SEC Rating Rule Fails to Achieve Results
The SEC is taking another look at a much-maligned rule designed to promote unsolicited ratings of structured products.
The year-old rule, known as 17g-5, requires issuers to simultaneously share data on new deals with all 10 nationally recognized statistical rating organizations via secure websites. The idea was to give smaller rating firms a crack at market leaders Moody’s, S&P and Fitch, and thereby spur more accurate grades for investors. But issuers have chafed at the rule right from the start, citing the trouble and expense of setting up the websites — not to mention the obligation of disclosing private communications with the rating agencies they hire.
It’s unclear what kinds of changes the SEC is contemplating to 17g-5. What is clear is that the rule has failed to generate unsolicited ratings. Indeed, since it went into effect June 2, 2010, virtually none of the websites set up by bond issuers have registered more than a handful of hits.
“Tens of millions [of dollars] to set up, and only a couple of looks,” one securitization professional complained.
The SEC presumably is considering ways to increase traffic to the websites — and thereby spur more rating firms to analyze deals. The agency’s official line is that the review is part of a longer-term effort to implement the so-called Franken Amendment to the Dodd-Frank Act, which envisions a wholesale transformation of the ratings process. Specifically, the amendment requires the SEC to study the feasibility of creating an official body that would assign firms to grade each bond offering. A key question is whether 17g-5, either in its current or amended form, is effective enough to obviate a more radical approach.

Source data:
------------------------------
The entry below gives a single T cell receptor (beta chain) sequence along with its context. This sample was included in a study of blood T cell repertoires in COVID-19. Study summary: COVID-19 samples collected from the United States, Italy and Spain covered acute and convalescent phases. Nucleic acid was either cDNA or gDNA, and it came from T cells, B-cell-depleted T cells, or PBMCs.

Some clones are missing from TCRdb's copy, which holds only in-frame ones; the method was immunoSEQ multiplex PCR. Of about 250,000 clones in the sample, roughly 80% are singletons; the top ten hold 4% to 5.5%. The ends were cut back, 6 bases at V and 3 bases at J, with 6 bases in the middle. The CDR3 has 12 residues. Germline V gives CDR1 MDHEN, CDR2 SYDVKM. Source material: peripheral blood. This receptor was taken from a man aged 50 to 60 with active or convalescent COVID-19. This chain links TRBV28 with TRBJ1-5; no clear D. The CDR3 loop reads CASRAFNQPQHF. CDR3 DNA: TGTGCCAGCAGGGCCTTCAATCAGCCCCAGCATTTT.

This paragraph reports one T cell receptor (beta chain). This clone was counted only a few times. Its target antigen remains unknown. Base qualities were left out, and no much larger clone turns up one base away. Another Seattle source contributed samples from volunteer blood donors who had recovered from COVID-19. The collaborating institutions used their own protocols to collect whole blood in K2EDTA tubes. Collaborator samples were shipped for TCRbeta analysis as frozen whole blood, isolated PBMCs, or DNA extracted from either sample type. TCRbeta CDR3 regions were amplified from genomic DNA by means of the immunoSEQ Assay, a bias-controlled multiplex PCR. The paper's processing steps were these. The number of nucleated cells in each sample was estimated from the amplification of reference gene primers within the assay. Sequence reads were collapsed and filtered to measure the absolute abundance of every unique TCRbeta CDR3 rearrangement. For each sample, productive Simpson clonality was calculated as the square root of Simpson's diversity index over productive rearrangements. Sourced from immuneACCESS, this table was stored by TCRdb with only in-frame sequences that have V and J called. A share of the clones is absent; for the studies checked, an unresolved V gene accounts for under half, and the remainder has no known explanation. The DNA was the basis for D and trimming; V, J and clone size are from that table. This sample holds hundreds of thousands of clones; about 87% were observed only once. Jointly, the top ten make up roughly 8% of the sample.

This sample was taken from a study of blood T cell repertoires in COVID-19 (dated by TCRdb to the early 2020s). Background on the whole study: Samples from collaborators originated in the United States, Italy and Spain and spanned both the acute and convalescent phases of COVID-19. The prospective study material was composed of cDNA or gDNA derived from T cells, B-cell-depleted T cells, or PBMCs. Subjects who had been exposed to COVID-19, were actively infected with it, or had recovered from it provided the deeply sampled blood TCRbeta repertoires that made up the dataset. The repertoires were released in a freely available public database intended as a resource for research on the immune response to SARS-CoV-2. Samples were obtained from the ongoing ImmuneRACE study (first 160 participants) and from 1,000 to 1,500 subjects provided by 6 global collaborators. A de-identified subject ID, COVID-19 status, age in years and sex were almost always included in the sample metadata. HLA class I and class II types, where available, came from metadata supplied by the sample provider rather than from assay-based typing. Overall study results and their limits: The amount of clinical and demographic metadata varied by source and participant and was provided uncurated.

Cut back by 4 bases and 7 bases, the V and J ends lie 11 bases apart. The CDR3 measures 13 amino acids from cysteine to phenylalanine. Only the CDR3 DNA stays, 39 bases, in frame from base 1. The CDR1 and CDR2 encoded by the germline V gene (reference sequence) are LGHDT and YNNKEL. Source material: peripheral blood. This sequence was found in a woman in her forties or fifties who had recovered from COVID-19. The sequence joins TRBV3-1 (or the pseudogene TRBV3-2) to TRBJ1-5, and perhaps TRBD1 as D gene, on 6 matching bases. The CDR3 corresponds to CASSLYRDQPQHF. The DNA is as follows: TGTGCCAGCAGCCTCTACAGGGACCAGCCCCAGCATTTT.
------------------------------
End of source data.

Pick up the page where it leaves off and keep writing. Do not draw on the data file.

Under the Franken Amendment, the SEC has until July 2012 to complete its study of the ratings process.
The SEC crafted 17g-5 in response to widespread criticism of the rating agencies during the credit crisis. In particular, Moody’s, S&P and Fitch were blamed for handing out triple-A ratings to countless mortgage securitizations and collateralized debt obligations that later experienced significant losses.
The rule imposes a high degree of transparency on bond issuers, including the sharing of e-mails and phone conversations between an issuer and any rating agency it hires to grade a deal. This, issuers complain, has had a chilling effect on their communications with ratings analysts.
Why the smaller rating firms haven’t taken more advantage of the access isn’t clear. One reason might be the obligation to rate a minimum of 10% of the deals they view via the secure websites — or at least one of every 10 they look at. The rating agencies seem to be carefully avoiding viewing too many websites so as not to trigger the 10-deal threshold.